That's the theory part. How does it work in practice? I'll walk you through a few basic commands. Open the command line (Terminal in Ubuntu, Konsole in Kubuntu), enter the following and press Enter. Remember, as apt-get makes changes to your system, you'll need to preface it with the sudo command each time, and you'll be prompted for your password - just use the same one you use to log in:
sudo apt-get update
This command updates your system's record of the most recent versions of packages, to make sure it's up to date. So it's good practice to run this before you install anything, in order to make sure you get the most recent version from the repositories.

What it DOESN'T do is upgrade the packages you already have installed to the latest versions. For that you need this:
sudo apt-get upgrade
If you perform these two commands regularly (say, once a week or so), you'll be able to keep up with the latest versions of everything you have installed. Unlike in Windows, you don't have to open an application and then discover it's found a more recent version, you can do it all from the same place! Don't you think that's more convenient?

Installing is easy. For instance, say you want to install the strategy game Singularity. Just enter the following on the command line:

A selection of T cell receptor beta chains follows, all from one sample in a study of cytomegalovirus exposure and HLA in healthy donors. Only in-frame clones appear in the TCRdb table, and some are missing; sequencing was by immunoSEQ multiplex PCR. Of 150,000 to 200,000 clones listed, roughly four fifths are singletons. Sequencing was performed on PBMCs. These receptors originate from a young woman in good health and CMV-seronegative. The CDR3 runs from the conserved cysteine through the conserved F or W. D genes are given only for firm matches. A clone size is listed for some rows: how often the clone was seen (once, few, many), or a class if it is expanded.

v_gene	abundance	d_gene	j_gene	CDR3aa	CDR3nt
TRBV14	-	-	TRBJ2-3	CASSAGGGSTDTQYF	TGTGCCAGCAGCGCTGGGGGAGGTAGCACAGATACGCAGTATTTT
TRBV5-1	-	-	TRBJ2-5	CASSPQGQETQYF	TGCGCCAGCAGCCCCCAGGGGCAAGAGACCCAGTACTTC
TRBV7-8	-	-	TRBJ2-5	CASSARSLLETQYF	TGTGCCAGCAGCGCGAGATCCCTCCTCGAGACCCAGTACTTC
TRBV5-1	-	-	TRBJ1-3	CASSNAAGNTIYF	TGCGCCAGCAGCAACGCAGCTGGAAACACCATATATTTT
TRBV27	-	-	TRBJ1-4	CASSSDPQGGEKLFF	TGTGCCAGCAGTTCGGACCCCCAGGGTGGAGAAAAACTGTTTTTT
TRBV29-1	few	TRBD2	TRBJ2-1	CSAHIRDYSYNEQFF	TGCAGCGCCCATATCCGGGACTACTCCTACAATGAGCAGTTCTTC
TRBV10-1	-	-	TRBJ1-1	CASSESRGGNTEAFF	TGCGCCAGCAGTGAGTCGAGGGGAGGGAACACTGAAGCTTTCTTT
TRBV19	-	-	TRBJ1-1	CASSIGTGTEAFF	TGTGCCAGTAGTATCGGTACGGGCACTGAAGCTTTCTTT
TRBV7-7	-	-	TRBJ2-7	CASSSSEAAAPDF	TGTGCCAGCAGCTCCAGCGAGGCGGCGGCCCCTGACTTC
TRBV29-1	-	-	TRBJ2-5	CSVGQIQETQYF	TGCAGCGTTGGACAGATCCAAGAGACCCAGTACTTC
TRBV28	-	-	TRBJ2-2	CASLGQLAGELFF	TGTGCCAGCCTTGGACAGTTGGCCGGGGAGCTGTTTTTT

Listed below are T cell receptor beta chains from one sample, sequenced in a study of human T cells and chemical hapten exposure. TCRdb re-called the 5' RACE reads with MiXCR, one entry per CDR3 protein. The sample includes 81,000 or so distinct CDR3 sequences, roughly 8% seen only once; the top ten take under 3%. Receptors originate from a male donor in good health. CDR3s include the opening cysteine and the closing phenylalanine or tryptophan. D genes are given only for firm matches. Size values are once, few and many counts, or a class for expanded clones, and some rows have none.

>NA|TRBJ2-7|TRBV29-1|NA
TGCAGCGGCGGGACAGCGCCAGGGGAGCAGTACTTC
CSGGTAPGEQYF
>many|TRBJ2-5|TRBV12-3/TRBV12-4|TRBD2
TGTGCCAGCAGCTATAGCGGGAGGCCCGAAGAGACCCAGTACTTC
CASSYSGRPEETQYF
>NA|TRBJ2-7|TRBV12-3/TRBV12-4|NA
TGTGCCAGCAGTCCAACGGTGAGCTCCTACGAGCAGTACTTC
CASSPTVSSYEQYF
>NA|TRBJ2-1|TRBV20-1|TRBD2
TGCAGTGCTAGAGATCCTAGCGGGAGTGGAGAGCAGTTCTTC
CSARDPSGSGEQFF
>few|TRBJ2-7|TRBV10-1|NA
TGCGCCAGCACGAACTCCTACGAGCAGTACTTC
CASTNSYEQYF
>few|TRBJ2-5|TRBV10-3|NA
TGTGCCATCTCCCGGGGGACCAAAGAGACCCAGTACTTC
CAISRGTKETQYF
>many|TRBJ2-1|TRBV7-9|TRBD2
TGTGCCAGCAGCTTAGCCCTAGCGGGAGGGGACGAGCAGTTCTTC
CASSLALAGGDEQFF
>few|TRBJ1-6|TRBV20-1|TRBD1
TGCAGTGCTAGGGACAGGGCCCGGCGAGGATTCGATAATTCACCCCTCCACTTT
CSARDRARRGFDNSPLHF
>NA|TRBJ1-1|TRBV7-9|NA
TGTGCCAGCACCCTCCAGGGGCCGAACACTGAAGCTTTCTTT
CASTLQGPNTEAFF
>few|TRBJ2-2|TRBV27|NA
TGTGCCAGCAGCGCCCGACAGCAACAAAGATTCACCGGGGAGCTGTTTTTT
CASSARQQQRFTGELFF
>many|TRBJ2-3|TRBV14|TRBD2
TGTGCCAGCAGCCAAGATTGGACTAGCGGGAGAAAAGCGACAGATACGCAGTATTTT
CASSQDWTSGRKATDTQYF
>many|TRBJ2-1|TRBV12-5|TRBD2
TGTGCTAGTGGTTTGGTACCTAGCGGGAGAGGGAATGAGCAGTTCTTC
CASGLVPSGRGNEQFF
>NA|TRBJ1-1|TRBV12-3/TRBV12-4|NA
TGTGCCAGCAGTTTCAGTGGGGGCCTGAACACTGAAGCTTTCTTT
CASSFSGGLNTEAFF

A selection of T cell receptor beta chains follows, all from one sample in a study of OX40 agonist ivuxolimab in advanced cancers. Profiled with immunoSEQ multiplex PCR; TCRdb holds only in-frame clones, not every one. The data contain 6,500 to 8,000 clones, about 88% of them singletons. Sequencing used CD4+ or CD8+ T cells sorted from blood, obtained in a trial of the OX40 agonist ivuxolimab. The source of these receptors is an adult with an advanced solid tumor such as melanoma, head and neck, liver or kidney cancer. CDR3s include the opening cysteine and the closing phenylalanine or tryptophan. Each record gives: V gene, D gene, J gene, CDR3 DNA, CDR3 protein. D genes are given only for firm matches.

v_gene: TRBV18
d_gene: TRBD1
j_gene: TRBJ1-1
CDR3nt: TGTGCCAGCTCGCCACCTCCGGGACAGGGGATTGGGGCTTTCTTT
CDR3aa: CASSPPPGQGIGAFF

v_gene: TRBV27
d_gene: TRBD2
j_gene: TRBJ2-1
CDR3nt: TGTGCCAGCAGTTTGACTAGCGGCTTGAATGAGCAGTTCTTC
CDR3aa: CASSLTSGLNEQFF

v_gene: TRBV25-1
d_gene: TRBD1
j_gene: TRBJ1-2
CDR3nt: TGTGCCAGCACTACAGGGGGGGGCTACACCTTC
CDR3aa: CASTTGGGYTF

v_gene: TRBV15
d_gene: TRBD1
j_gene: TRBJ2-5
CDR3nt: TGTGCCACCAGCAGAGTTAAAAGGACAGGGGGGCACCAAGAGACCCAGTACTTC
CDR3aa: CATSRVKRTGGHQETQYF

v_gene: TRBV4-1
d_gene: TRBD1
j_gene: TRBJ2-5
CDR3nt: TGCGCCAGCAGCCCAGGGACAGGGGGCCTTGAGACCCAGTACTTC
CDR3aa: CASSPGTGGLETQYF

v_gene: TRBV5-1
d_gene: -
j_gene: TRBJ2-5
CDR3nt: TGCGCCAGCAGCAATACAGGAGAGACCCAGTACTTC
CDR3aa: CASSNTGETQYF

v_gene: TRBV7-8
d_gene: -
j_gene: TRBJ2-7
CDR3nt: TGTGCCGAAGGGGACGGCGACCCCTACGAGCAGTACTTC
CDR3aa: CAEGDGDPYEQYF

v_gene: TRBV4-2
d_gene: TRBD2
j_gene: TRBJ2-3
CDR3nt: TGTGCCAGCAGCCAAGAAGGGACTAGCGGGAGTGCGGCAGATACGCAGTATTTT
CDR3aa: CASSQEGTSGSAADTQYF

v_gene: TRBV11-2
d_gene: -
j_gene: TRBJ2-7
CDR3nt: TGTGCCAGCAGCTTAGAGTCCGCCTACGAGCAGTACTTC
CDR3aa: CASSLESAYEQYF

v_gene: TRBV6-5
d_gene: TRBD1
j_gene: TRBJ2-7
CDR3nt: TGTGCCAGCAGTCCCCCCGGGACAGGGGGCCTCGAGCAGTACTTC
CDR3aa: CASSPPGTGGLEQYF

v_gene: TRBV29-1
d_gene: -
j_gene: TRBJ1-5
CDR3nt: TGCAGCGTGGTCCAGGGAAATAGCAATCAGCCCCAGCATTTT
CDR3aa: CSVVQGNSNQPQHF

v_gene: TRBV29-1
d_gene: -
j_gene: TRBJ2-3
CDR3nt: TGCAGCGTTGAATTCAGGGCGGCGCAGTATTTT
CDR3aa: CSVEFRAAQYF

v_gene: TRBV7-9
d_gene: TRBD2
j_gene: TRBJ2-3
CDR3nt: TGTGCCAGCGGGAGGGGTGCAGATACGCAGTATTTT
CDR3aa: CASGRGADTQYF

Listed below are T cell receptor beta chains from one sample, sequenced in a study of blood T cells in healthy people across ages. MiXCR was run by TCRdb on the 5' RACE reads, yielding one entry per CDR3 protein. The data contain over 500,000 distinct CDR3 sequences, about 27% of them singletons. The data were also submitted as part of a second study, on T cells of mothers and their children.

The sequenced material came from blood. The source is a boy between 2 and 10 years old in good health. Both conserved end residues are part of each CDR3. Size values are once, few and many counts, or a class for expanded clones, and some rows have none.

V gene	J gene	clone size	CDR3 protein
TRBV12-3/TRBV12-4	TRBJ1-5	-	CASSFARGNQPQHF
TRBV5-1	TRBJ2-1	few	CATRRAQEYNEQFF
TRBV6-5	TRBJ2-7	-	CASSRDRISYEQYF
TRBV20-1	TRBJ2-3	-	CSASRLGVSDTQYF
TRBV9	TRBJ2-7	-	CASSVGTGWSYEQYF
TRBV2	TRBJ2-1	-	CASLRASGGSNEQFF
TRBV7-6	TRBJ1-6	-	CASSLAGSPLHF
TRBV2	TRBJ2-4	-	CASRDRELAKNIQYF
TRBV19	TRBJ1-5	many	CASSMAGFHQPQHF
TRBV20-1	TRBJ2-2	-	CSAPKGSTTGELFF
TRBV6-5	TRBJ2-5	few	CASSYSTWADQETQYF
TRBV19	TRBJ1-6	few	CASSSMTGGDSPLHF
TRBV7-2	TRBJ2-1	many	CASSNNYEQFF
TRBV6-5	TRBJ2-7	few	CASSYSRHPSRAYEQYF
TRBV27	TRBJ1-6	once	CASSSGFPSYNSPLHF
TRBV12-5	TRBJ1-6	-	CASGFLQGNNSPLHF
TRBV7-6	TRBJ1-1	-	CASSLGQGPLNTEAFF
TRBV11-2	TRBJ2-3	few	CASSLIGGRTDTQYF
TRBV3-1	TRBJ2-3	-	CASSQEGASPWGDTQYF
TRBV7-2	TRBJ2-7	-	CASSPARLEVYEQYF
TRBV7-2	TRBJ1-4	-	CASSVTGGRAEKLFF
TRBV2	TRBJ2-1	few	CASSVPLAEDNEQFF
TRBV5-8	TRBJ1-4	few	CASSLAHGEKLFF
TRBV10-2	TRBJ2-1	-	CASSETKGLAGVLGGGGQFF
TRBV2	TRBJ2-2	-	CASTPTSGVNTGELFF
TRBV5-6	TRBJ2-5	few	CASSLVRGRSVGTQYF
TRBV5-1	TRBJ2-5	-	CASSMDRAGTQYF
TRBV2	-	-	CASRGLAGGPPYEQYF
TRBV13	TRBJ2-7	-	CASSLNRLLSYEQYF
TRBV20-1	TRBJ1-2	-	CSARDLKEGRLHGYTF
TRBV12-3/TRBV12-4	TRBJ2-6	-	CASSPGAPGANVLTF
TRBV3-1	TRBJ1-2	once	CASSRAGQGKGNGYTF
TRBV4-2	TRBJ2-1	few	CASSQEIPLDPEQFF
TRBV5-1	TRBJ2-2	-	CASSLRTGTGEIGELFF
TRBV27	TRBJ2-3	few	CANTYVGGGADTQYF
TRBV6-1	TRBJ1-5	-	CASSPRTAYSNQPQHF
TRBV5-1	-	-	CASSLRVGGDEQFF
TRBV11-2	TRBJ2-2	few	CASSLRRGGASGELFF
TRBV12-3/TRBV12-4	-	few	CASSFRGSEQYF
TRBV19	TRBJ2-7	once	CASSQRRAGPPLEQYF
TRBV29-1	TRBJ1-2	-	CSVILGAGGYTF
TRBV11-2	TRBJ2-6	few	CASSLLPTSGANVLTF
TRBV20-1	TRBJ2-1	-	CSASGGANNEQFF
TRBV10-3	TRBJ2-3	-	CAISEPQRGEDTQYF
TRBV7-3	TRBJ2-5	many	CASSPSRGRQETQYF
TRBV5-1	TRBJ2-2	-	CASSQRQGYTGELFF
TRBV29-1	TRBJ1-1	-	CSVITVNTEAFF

sudo apt-get install singularity
You'll be prompted for your password. Then take a look at the resulting message:
Reading package lists... Done
Building dependency tree
Reading state information... Done
The following extra packages will be installed:
python-pygame singularity-data
Suggested packages:
The following NEW packages will be installed
python-pygame singularity singularity-data
0 upgraded, 3 newly installed, 0 to remove and 0 not upgraded.
Need to get 1201kB of archives.
After unpacking 3457kB of additional disk space will be used.
Do you want to continue [Y/n]?
Don't worry if yours looks a bit different to this - you may have different things installed. Notice the line saying "The following extra packages will be installed: python-pygame singularity-data". These are dependencies that Singularity relies on to work, and apt-get has picked up on that.

Now, press Y and Enter to continue. apt-get will download and install everything you need without further need for you to do anything.

There, that wasn't hard, was it? Suppose you get fed up of Singularity and want to uninstall it. Just type the following:
sudo apt-get remove singularity
and again follow the on-screen instructions. Note that when uninstalling, apt-get doesn't automatically remove dependencies that aren't required any more. If you want to get rid of these, you can use the following command:
sudo apt-get autoremove
That's it! Now you can install anything you want from the Ubuntu repositories using the command line. You do need to know the name of the package you want to install or remove, but we'll cover how to discover that later.